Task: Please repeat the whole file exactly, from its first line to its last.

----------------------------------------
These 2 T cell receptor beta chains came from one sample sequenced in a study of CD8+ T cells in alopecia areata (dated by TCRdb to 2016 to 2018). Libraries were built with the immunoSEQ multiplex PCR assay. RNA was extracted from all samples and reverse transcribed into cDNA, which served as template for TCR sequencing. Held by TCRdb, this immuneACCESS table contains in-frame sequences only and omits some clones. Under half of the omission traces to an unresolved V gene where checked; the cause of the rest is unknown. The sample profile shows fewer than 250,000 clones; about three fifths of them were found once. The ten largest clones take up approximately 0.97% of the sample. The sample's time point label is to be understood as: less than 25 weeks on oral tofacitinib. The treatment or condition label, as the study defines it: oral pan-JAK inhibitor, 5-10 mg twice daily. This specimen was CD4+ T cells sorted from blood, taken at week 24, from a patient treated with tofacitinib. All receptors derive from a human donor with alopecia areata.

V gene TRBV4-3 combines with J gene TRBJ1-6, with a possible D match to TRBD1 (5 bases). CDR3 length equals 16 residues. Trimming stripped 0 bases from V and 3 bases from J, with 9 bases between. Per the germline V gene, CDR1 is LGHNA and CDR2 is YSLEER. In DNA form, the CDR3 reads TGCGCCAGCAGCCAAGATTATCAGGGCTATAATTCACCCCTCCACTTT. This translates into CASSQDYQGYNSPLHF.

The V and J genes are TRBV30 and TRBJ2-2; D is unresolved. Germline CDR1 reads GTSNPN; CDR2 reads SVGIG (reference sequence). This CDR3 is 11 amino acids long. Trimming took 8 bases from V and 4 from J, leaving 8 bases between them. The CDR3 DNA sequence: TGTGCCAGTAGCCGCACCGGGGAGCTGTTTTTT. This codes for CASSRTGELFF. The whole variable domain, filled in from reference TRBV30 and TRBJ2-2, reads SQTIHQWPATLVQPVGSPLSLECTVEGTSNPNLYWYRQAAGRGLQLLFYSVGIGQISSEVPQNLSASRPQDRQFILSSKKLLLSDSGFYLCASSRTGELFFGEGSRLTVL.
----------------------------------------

These 2 T cell receptor beta chains came from one sample sequenced in a study of CD8+ T cells in alopecia areata (dated by TCRdb to 2016 to 2018). Libraries were built with the immunoSEQ multiplex PCR assay. RNA was extracted from all samples and reverse transcribed into cDNA, which served as template for TCR sequencing. Held by TCRdb, this immuneACCESS table contains in-frame sequences only and omits some clones. Under half of the omission traces to an unresolved V gene where checked; the cause of the rest is unknown. The sample profile shows fewer than 250,000 clones; about three fifths of them were found once. The ten largest clones take up approximately 0.97% of the sample. The sample's time point label is to be understood as: less than 25 weeks on oral tofacitinib. The treatment or condition label, as the study defines it: oral pan-JAK inhibitor, 5-10 mg twice daily. This specimen was CD4+ T cells sorted from blood, taken at week 24, from a patient treated with tofacitinib. All receptors derive from a human donor with alopecia areata.

V gene TRBV4-3 combines with J gene TRBJ1-6, with a possible D match to TRBD1 (5 bases). CDR3 length equals 16 residues. Trimming stripped 0 bases from V and 3 bases from J, with 9 bases between. Per the germline V gene, CDR1 is LGHNA and CDR2 is YSLEER. In DNA form, the CDR3 reads TGCGCCAGCAGCCAAGATTATCAGGGCTATAATTCACCCCTCCACTTT. This translates into CASSQDYQGYNSPLHF.

The V and J genes are TRBV30 and TRBJ2-2; D is unresolved. Germline CDR1 reads GTSNPN; CDR2 reads SVGIG (reference sequence). This CDR3 is 11 amino acids long. Trimming took 8 bases from V and 4 from J, leaving 8 bases between them. The CDR3 DNA sequence: TGTGCCAGTAGCCGCACCGGGGAGCTGTTTTTT. This codes for CASSRTGELFF. The whole variable domain, filled in from reference TRBV30 and TRBJ2-2, reads SQTIHQWPATLVQPVGSPLSLECTVEGTSNPNLYWYRQAAGRGLQLLFYSVGIGQISSEVPQNLSASRPQDRQFILSSKKLLLSDSGFYLCASSRTGELFFGEGSRLTVL.